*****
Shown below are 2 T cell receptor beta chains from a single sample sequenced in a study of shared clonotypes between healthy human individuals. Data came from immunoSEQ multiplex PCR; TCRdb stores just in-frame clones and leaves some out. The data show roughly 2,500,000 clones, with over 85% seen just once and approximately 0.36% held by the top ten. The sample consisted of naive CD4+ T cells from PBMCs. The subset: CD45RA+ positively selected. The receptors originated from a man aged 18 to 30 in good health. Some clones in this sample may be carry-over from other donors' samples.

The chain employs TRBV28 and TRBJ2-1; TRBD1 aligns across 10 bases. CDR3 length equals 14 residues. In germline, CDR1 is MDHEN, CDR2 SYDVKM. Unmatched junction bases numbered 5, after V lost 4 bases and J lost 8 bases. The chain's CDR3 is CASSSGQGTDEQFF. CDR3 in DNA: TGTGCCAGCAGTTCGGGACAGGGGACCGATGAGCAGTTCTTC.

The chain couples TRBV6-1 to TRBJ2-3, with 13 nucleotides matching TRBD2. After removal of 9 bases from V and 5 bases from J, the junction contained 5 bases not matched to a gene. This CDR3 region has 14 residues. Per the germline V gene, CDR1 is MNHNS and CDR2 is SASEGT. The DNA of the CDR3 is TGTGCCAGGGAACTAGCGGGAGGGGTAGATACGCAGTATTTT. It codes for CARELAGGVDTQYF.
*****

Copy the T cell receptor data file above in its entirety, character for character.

Shown below are 2 T cell receptor beta chains from a single sample sequenced in a study of shared clonotypes between healthy human individuals. Data came from immunoSEQ multiplex PCR; TCRdb stores just in-frame clones and leaves some out. The data show roughly 2,500,000 clones, with over 85% seen just once and approximately 0.36% held by the top ten. The sample consisted of naive CD4+ T cells from PBMCs. The subset: CD45RA+ positively selected. The receptors originated from a man aged 18 to 30 in good health. Some clones in this sample may be carry-over from other donors' samples.

The chain employs TRBV28 and TRBJ2-1; TRBD1 aligns across 10 bases. CDR3 length equals 14 residues. In germline, CDR1 is MDHEN, CDR2 SYDVKM. Unmatched junction bases numbered 5, after V lost 4 bases and J lost 8 bases. The chain's CDR3 is CASSSGQGTDEQFF. CDR3 in DNA: TGTGCCAGCAGTTCGGGACAGGGGACCGATGAGCAGTTCTTC.

The chain couples TRBV6-1 to TRBJ2-3, with 13 nucleotides matching TRBD2. After removal of 9 bases from V and 5 bases from J, the junction contained 5 bases not matched to a gene. This CDR3 region has 14 residues. Per the germline V gene, CDR1 is MNHNS and CDR2 is SASEGT. The DNA of the CDR3 is TGTGCCAGGGAACTAGCGGGAGGGGTAGATACGCAGTATTTT. It codes for CARELAGGVDTQYF.